According to Christianity, the Christian god is all knowing.  Thus, the Christian god knows if a fetus will grow into an evil monster, so perhaps, just as you say about the Canaanite slaughter, i.e. those children could grow to be evil monsters if they were allowed to live; those fetuses that are aborted could also have grown into evil people, and your god is orchestrating their termination because as you say, he knows best "in the larger sense." Just like the Canaanite children could grow to be evil monsters if they were allowed to live, so could the aborted fetuses have grown to be evil monsters, so your god did not allow them to be born. Furthermore, the question then arises as to why your god allowed "evil monsters" such as Hitler to be born in the first place, who then went on to kill more than 6 million of his "chosen people." It makes no logical sense that an all-good, all knowing, and all powerful god would kill an entire group of "potentially evil" people, but fail to eliminate the fetus of one of the worst mass murderers in human history--the murderer of his own so-called "chosen" people!!  As you say in regards to the slaughtered Canaanite children:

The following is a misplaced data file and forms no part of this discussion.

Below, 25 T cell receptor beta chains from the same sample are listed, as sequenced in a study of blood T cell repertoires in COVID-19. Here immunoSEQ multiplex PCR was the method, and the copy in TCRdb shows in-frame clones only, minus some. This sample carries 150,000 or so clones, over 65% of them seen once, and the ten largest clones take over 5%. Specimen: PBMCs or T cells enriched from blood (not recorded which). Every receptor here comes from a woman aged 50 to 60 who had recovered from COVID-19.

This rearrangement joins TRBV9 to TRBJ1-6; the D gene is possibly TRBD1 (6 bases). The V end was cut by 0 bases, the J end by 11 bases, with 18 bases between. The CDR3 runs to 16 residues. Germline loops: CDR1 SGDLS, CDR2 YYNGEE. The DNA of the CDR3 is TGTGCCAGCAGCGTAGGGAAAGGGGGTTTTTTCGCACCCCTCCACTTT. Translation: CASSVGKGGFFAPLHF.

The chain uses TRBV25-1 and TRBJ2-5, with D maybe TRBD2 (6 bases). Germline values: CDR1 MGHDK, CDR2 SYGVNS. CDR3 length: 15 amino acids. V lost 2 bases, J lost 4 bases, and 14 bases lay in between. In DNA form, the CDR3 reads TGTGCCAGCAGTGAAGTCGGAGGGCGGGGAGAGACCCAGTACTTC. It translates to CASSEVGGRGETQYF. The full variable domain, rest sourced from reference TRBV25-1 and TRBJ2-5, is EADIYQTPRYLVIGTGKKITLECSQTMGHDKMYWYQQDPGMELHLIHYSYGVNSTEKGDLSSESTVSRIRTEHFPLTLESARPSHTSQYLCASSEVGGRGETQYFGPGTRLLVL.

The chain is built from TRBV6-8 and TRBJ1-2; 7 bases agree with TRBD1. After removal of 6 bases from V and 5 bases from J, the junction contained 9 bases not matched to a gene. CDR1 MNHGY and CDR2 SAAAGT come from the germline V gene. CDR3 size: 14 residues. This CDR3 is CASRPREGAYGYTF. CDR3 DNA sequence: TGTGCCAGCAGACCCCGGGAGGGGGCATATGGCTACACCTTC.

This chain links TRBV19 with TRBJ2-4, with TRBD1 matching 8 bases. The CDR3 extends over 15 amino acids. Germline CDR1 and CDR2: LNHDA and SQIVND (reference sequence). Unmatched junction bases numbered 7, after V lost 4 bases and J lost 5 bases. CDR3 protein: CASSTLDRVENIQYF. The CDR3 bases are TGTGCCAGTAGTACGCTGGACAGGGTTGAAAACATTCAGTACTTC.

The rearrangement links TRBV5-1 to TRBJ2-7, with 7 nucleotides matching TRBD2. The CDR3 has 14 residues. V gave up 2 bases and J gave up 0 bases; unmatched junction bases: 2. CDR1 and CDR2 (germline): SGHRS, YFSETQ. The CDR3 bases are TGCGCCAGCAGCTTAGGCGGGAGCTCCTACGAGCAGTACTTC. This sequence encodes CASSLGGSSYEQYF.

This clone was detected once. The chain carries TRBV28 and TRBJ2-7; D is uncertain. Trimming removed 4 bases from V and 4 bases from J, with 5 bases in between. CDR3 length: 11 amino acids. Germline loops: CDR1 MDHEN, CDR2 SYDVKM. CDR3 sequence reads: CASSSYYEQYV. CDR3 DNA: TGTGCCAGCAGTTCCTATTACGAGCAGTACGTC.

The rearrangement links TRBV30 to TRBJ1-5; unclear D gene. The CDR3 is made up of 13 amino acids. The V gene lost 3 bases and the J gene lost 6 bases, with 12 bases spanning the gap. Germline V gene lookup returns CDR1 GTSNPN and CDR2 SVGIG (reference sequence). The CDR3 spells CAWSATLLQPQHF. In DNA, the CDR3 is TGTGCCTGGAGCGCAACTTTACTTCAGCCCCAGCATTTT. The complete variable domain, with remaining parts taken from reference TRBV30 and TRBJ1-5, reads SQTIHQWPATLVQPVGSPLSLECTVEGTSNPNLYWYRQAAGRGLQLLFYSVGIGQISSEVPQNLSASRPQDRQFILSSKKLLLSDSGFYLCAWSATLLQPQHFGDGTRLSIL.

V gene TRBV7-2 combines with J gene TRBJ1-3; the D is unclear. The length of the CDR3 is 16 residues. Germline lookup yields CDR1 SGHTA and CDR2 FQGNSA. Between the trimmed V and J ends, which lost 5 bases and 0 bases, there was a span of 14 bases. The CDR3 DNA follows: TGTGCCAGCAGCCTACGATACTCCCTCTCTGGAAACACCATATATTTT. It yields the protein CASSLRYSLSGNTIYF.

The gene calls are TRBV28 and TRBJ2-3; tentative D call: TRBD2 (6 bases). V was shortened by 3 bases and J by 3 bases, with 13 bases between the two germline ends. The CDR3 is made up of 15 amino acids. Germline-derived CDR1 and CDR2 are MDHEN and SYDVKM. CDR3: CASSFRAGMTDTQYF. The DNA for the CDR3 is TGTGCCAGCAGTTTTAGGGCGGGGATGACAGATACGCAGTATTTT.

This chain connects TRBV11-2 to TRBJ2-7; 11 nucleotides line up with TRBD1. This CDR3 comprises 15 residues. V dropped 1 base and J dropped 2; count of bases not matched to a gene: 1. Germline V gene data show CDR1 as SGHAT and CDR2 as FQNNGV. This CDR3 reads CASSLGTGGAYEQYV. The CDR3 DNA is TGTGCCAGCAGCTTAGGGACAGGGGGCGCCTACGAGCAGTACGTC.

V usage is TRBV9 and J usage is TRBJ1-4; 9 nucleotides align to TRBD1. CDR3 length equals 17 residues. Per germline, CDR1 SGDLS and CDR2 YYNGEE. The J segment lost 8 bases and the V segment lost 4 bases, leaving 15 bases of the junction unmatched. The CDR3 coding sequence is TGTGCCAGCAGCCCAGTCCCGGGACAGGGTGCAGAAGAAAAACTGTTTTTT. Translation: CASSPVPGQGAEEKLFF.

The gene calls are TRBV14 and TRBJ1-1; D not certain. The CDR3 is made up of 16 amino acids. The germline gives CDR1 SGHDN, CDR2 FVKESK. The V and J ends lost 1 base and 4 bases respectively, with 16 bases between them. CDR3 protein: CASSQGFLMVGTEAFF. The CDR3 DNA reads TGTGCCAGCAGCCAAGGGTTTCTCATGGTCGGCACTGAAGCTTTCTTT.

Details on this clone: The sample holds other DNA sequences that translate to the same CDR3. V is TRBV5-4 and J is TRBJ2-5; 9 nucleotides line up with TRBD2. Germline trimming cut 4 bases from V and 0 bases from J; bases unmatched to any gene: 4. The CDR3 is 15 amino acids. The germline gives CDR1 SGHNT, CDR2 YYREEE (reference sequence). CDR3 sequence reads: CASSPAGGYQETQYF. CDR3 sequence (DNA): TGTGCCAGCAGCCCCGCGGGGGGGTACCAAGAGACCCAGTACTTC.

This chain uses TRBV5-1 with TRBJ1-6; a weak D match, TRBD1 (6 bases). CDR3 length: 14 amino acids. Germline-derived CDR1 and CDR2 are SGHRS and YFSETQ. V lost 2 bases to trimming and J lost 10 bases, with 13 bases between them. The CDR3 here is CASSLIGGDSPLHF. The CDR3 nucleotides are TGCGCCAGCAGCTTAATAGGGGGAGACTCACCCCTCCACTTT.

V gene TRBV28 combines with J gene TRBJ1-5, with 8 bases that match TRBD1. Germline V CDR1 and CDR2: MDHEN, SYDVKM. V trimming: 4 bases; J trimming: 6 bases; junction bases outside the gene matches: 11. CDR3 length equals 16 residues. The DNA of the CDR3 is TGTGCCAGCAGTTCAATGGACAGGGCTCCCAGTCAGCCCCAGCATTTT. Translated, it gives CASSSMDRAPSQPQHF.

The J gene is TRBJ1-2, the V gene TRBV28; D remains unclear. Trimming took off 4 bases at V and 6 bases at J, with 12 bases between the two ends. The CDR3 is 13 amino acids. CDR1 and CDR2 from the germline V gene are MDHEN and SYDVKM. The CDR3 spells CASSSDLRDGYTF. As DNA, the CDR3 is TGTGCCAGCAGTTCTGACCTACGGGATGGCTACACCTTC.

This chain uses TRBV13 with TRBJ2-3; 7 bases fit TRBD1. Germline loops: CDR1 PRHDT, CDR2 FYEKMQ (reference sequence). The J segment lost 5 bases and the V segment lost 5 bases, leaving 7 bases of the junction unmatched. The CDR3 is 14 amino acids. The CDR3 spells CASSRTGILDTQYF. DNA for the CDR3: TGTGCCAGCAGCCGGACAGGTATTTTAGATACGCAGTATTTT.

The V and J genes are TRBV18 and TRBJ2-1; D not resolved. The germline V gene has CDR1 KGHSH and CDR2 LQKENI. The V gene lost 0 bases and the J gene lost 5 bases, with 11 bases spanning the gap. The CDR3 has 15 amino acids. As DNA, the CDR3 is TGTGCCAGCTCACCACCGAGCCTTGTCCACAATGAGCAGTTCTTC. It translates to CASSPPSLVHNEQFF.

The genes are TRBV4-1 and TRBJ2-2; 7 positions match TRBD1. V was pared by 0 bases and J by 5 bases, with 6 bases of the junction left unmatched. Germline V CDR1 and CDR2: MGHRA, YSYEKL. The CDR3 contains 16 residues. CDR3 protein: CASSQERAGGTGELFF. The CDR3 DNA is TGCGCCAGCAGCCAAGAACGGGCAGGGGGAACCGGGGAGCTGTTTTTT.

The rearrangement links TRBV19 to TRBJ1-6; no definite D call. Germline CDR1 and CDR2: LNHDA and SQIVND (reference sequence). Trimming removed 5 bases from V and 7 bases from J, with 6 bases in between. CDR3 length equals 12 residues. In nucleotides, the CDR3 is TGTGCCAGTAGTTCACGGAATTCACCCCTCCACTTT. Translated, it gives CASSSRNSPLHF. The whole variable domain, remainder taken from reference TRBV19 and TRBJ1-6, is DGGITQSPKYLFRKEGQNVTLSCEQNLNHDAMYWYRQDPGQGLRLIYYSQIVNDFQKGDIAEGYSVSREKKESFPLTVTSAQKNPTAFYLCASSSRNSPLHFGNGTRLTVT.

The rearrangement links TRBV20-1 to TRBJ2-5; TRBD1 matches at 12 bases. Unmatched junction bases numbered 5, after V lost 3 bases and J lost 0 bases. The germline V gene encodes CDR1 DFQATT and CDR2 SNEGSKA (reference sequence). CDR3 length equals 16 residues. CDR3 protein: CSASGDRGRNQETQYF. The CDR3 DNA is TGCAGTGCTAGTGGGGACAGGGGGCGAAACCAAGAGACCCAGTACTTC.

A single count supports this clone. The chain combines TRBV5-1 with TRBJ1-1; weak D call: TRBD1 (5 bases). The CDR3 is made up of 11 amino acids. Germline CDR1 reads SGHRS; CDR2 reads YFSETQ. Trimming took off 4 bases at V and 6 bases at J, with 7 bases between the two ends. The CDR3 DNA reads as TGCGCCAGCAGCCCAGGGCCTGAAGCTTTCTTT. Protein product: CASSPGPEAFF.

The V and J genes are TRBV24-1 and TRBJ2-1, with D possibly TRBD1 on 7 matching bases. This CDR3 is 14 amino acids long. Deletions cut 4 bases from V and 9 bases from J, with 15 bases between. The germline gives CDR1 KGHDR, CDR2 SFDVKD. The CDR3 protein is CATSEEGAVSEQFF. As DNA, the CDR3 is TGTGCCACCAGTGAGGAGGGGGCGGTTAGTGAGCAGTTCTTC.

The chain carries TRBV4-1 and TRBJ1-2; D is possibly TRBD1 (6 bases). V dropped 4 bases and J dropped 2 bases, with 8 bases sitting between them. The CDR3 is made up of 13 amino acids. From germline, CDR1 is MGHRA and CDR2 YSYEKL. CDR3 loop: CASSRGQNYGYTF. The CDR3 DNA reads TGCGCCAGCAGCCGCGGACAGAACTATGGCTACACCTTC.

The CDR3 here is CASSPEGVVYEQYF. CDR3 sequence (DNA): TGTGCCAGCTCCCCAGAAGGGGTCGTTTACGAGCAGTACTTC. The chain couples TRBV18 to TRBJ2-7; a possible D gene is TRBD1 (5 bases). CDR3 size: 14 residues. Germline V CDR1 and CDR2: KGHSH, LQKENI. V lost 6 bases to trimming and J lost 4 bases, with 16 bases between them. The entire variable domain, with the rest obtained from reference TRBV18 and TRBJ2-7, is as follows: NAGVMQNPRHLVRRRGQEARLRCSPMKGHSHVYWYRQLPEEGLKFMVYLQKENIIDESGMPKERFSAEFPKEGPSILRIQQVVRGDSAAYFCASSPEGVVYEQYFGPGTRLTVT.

"...those who still had a chance to love him were in danger of either being affected by this hate or destroyed by it. What if this being knew that the Canaanite children who were innocent at that time would have grown into a culture so predisposed against God that they too never would have had a chance to know him for who he really is and all of them would have chosen other than god. Is it possible that God actually spared their eternal lives by removing them from their temporal ones?"